Groundhog Day For Innovations In DAM Technology

Vice President of Development and Strategy at Extensis, Toby Martin, has recently published a rather reflective article entitled ‘Retrospective on Digital Asset Management Technology’ with the strapline ‘Putting the DAM Puzzle Pieces Together in 2017, 2018 and Beyond’.

Like numerous other articles from Extensis, it begins like another eulogy for artificial intelligence, calling it a “generational leap forward in technical capabilities for our DAM practices”, but Toby’s message appears to be peppered with doubt:

“This initially seemed to convey that it solves major challenges in DAM instead of just being a piece of the puzzle.” [Read More]

The article is little more than a rehash of previous press releases, and aims to discuss – in no great depth – three core issues:

  • The use of AI, specifically Clarifai,  to automate the application of keywords
  • Digital Rights Management using Fadel integration
  • Storage and Compression of digital assets

My colleague Ralph Windsor has already written extensively about the use of AI in keywording digital images here, here, and here, in addition to a comprehensive rundown of Extensis’ Portfolio system.  The conclusion is that although Clarifai and Google Vision can be useful tools in tagging arbitrary stock photography with broad conceptual keywords, it’s far from perfect and still falls short of expectations.  The main issue being AI’s inherent lack of contextual awareness.

The second item presented is DRM, and Extensis’ partnership with Fadel’s Rights Cloud.  There’s nothing groundbreaking here, and although we’ve not had much experience with Fadel, we can’t help feeling that Extensis have nothing new to bring to the table and are simply churning out the same old spiel.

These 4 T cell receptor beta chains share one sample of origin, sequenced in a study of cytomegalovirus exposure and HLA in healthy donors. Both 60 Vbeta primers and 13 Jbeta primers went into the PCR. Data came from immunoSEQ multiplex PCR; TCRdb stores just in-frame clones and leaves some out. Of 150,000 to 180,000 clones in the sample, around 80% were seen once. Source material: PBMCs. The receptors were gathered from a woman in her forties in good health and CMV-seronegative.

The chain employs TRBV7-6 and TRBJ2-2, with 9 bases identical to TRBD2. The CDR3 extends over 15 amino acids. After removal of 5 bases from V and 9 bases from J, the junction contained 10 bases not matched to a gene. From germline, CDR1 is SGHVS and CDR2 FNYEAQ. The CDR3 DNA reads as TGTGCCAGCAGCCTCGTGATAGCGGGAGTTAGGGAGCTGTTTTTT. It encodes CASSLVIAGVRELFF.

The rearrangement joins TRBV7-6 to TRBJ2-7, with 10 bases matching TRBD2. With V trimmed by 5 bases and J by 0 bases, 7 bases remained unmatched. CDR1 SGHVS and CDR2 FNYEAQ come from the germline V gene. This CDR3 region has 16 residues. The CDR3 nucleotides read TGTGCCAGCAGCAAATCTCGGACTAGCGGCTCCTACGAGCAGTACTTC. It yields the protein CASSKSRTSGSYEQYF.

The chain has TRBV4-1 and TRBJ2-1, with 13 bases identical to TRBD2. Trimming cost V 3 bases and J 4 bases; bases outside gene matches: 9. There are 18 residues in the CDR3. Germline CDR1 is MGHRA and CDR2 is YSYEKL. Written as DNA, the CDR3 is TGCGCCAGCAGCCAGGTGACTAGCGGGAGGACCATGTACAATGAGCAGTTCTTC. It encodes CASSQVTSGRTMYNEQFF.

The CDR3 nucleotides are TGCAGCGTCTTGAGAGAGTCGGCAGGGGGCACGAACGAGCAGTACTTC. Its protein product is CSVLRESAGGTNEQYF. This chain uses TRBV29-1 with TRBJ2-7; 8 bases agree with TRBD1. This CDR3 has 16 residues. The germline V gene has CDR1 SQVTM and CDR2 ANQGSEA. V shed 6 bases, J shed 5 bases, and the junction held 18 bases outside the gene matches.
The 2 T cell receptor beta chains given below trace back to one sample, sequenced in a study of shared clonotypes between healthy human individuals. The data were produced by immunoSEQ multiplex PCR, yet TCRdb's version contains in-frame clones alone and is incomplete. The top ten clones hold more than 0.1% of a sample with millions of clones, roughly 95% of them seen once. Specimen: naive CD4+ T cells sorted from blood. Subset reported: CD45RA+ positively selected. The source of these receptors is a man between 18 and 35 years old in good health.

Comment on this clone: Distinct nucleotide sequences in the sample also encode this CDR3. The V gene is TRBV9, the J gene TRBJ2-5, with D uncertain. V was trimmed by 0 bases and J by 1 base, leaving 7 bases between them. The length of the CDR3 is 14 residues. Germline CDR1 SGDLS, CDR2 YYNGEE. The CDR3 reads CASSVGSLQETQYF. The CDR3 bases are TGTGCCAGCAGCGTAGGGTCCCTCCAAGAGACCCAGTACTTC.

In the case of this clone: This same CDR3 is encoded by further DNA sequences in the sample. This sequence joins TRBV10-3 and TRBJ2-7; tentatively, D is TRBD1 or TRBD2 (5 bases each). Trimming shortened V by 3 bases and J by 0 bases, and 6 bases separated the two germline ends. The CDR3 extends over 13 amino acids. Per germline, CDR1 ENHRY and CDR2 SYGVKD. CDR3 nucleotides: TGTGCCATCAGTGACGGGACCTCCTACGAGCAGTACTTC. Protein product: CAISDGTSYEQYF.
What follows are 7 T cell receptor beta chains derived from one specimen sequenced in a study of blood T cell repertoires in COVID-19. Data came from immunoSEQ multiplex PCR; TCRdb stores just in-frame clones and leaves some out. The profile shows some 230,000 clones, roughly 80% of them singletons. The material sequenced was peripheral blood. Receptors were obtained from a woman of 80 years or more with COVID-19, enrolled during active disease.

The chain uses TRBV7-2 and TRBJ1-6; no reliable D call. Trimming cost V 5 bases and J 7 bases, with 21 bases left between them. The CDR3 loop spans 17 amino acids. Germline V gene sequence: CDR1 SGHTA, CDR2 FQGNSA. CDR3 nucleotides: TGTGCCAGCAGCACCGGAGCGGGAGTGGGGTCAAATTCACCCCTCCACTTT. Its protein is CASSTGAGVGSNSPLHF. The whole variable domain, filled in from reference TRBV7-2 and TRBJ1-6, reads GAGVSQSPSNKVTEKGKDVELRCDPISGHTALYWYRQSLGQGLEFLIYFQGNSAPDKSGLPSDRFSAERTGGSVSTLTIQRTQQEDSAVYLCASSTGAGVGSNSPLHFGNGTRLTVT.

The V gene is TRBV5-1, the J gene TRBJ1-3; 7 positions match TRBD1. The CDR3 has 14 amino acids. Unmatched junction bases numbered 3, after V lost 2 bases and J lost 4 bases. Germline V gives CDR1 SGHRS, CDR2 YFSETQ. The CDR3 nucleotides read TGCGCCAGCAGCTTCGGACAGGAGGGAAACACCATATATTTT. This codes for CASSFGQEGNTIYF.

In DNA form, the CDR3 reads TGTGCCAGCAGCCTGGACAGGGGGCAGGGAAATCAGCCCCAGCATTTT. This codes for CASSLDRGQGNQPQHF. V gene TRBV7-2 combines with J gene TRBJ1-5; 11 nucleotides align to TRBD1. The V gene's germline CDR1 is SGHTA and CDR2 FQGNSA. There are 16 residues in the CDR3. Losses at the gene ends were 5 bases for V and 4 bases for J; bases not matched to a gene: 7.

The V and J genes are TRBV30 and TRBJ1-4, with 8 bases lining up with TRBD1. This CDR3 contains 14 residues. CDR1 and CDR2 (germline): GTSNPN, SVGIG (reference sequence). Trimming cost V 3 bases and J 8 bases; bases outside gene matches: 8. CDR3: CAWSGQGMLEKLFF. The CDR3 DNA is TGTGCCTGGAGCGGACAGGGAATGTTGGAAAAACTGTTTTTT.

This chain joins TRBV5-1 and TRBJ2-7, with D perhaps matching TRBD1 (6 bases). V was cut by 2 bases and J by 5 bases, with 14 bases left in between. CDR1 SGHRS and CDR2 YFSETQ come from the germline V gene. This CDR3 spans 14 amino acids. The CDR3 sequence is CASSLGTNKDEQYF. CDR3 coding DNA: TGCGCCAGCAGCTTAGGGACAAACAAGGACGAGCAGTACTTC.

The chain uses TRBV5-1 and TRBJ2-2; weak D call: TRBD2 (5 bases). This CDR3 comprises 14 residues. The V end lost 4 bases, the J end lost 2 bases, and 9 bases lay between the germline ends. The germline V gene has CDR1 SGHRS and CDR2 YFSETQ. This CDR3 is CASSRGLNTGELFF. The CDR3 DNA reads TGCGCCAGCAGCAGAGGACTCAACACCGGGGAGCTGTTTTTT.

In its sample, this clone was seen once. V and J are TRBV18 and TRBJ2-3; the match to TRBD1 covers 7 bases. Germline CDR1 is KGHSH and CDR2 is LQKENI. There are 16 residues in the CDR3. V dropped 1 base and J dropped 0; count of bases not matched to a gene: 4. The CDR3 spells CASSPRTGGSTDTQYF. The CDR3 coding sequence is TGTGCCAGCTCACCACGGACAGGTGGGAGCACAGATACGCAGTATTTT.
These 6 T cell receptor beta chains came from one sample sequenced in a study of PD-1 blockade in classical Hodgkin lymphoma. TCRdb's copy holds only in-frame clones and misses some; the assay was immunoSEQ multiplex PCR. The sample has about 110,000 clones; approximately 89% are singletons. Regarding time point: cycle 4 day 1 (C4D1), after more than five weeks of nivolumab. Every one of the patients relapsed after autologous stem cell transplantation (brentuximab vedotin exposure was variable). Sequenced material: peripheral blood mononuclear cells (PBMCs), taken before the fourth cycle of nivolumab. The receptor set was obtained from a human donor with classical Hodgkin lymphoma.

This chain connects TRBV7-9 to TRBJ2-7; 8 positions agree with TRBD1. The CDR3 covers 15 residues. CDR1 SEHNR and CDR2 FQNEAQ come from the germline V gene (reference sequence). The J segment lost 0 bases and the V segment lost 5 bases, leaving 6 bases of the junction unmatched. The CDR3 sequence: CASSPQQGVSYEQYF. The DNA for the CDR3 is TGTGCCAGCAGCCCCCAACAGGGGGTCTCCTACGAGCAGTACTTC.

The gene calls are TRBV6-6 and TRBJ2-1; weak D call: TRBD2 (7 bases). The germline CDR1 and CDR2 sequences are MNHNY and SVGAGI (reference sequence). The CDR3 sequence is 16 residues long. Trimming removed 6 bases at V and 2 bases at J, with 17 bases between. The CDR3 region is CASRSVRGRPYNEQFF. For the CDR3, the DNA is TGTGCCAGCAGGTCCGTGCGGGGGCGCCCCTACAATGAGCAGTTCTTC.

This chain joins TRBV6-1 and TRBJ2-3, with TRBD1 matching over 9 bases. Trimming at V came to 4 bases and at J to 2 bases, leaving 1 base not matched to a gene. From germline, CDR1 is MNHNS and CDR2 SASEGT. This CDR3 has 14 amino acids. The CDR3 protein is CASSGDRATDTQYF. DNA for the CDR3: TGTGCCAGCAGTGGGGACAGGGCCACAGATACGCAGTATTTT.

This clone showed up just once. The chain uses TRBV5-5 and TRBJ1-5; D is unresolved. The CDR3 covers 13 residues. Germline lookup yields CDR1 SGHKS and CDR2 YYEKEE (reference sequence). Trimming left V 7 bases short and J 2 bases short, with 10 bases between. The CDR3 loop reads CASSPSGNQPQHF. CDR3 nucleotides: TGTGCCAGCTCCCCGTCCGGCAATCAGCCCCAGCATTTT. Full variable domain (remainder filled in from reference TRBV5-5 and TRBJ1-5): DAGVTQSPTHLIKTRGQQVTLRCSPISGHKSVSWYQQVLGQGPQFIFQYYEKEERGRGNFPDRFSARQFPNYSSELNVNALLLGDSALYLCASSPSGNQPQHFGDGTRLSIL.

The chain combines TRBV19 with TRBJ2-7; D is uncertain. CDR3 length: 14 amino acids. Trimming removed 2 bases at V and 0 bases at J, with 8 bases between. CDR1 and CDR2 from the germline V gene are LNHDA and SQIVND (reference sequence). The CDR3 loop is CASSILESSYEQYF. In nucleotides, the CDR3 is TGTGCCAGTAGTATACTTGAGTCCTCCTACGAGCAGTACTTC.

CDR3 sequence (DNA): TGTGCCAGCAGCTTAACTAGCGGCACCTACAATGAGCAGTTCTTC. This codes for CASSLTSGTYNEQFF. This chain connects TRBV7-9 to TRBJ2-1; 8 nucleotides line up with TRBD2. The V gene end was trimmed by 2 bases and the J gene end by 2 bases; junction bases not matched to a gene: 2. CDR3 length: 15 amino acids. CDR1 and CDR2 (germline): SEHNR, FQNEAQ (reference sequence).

Finally, the issue of compression and file storage is a peculiar inclusion here:

“To manage all of these files, compression is becoming a greater area of interest. We’re looking at ways to help solve these issues similar to how Win-Zip introduced this in the 90’s, but with much more modern infrastructure.”  [Read More]

The mention of WinZip certainly adds a retrospective dimension to this article, but we’re not altogether sure if storage and compression comprise the ‘biggest piece’ in their DAM puzzle.

“We certainly would not advocate removing files from the DAM, but what is starting to occur and will continue, is the need to compress and manage them in a more intelligent manner. This will be especially true with the increase in cloud storage costs, bandwidth, and time” [Read More]

We can’t find much evidence that cloud storage costs are on the rise – on the contrary, the last quarter of 2017 witnessed the rattling sabres of a price war being fought amongst the key enterprise players such as Google, Amazon and Microsoft.  For data archiving purposes, so-called ‘cold’ or ‘cool’ storage (i.e. that doesn’t require rapid access) would be the obvious route here, and with prices as low as $0.002 per Gigabyte, only the most budget-conscious operations would view these costs as prohibitive.

In summary, Extensis’ oblique ruminations on the evolution of DAM technologies prove to be little more than a thinly-disguised vehicle for further promotion of their own platform.

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